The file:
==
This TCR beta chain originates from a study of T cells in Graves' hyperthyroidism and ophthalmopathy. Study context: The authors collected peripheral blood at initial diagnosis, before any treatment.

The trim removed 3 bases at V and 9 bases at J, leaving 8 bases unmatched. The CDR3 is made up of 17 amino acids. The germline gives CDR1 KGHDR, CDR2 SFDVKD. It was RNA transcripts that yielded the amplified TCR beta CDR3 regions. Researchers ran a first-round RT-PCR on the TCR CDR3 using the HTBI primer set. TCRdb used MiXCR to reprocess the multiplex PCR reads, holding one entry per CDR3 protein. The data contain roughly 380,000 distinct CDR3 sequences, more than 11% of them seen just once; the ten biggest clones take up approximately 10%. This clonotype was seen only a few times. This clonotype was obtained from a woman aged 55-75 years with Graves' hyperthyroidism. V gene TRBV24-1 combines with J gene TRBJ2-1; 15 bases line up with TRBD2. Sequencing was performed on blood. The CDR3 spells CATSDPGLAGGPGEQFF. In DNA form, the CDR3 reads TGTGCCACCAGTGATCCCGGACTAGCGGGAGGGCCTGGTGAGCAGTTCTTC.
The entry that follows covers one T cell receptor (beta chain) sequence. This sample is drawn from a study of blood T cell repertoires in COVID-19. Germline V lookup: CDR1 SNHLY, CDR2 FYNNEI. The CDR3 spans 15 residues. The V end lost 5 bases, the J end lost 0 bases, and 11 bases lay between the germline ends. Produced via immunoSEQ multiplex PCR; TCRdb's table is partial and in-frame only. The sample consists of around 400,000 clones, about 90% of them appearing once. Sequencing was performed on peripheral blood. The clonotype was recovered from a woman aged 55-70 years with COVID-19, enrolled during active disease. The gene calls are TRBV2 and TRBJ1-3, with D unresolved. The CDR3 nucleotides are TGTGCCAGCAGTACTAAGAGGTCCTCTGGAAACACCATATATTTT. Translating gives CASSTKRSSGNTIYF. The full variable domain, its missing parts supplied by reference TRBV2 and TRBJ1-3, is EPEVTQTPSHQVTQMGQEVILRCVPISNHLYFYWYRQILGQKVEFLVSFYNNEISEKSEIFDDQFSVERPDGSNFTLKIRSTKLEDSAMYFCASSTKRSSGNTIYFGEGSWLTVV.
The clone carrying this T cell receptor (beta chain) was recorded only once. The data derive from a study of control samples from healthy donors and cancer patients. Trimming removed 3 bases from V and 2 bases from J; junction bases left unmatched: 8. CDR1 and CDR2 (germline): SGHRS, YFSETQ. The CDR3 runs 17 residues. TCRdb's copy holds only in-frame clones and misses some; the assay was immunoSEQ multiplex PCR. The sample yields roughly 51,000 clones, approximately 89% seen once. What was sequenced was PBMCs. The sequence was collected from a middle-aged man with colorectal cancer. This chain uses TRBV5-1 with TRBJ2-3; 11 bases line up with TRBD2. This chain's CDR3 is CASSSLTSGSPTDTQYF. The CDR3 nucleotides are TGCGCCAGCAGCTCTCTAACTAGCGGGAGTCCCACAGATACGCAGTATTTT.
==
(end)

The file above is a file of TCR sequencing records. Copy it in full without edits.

This TCR beta chain originates from a study of T cells in Graves' hyperthyroidism and ophthalmopathy. Study context: The authors collected peripheral blood at initial diagnosis, before any treatment.

The trim removed 3 bases at V and 9 bases at J, leaving 8 bases unmatched. The CDR3 is made up of 17 amino acids. The germline gives CDR1 KGHDR, CDR2 SFDVKD. It was RNA transcripts that yielded the amplified TCR beta CDR3 regions. Researchers ran a first-round RT-PCR on the TCR CDR3 using the HTBI primer set. TCRdb used MiXCR to reprocess the multiplex PCR reads, holding one entry per CDR3 protein. The data contain roughly 380,000 distinct CDR3 sequences, more than 11% of them seen just once; the ten biggest clones take up approximately 10%. This clonotype was seen only a few times. This clonotype was obtained from a woman aged 55-75 years with Graves' hyperthyroidism. V gene TRBV24-1 combines with J gene TRBJ2-1; 15 bases line up with TRBD2. Sequencing was performed on blood. The CDR3 spells CATSDPGLAGGPGEQFF. In DNA form, the CDR3 reads TGTGCCACCAGTGATCCCGGACTAGCGGGAGGGCCTGGTGAGCAGTTCTTC.
The entry that follows covers one T cell receptor (beta chain) sequence. This sample is drawn from a study of blood T cell repertoires in COVID-19. Germline V lookup: CDR1 SNHLY, CDR2 FYNNEI. The CDR3 spans 15 residues. The V end lost 5 bases, the J end lost 0 bases, and 11 bases lay between the germline ends. Produced via immunoSEQ multiplex PCR; TCRdb's table is partial and in-frame only. The sample consists of around 400,000 clones, about 90% of them appearing once. Sequencing was performed on peripheral blood. The clonotype was recovered from a woman aged 55-70 years with COVID-19, enrolled during active disease. The gene calls are TRBV2 and TRBJ1-3, with D unresolved. The CDR3 nucleotides are TGTGCCAGCAGTACTAAGAGGTCCTCTGGAAACACCATATATTTT. Translating gives CASSTKRSSGNTIYF. The full variable domain, its missing parts supplied by reference TRBV2 and TRBJ1-3, is EPEVTQTPSHQVTQMGQEVILRCVPISNHLYFYWYRQILGQKVEFLVSFYNNEISEKSEIFDDQFSVERPDGSNFTLKIRSTKLEDSAMYFCASSTKRSSGNTIYFGEGSWLTVV.
The clone carrying this T cell receptor (beta chain) was recorded only once. The data derive from a study of control samples from healthy donors and cancer patients. Trimming removed 3 bases from V and 2 bases from J; junction bases left unmatched: 8. CDR1 and CDR2 (germline): SGHRS, YFSETQ. The CDR3 runs 17 residues. TCRdb's copy holds only in-frame clones and misses some; the assay was immunoSEQ multiplex PCR. The sample yields roughly 51,000 clones, approximately 89% seen once. What was sequenced was PBMCs. The sequence was collected from a middle-aged man with colorectal cancer. This chain uses TRBV5-1 with TRBJ2-3; 11 bases line up with TRBD2. This chain's CDR3 is CASSSLTSGSPTDTQYF. The CDR3 nucleotides are TGCGCCAGCAGCTCTCTAACTAGCGGGAGTCCCACAGATACGCAGTATTTT.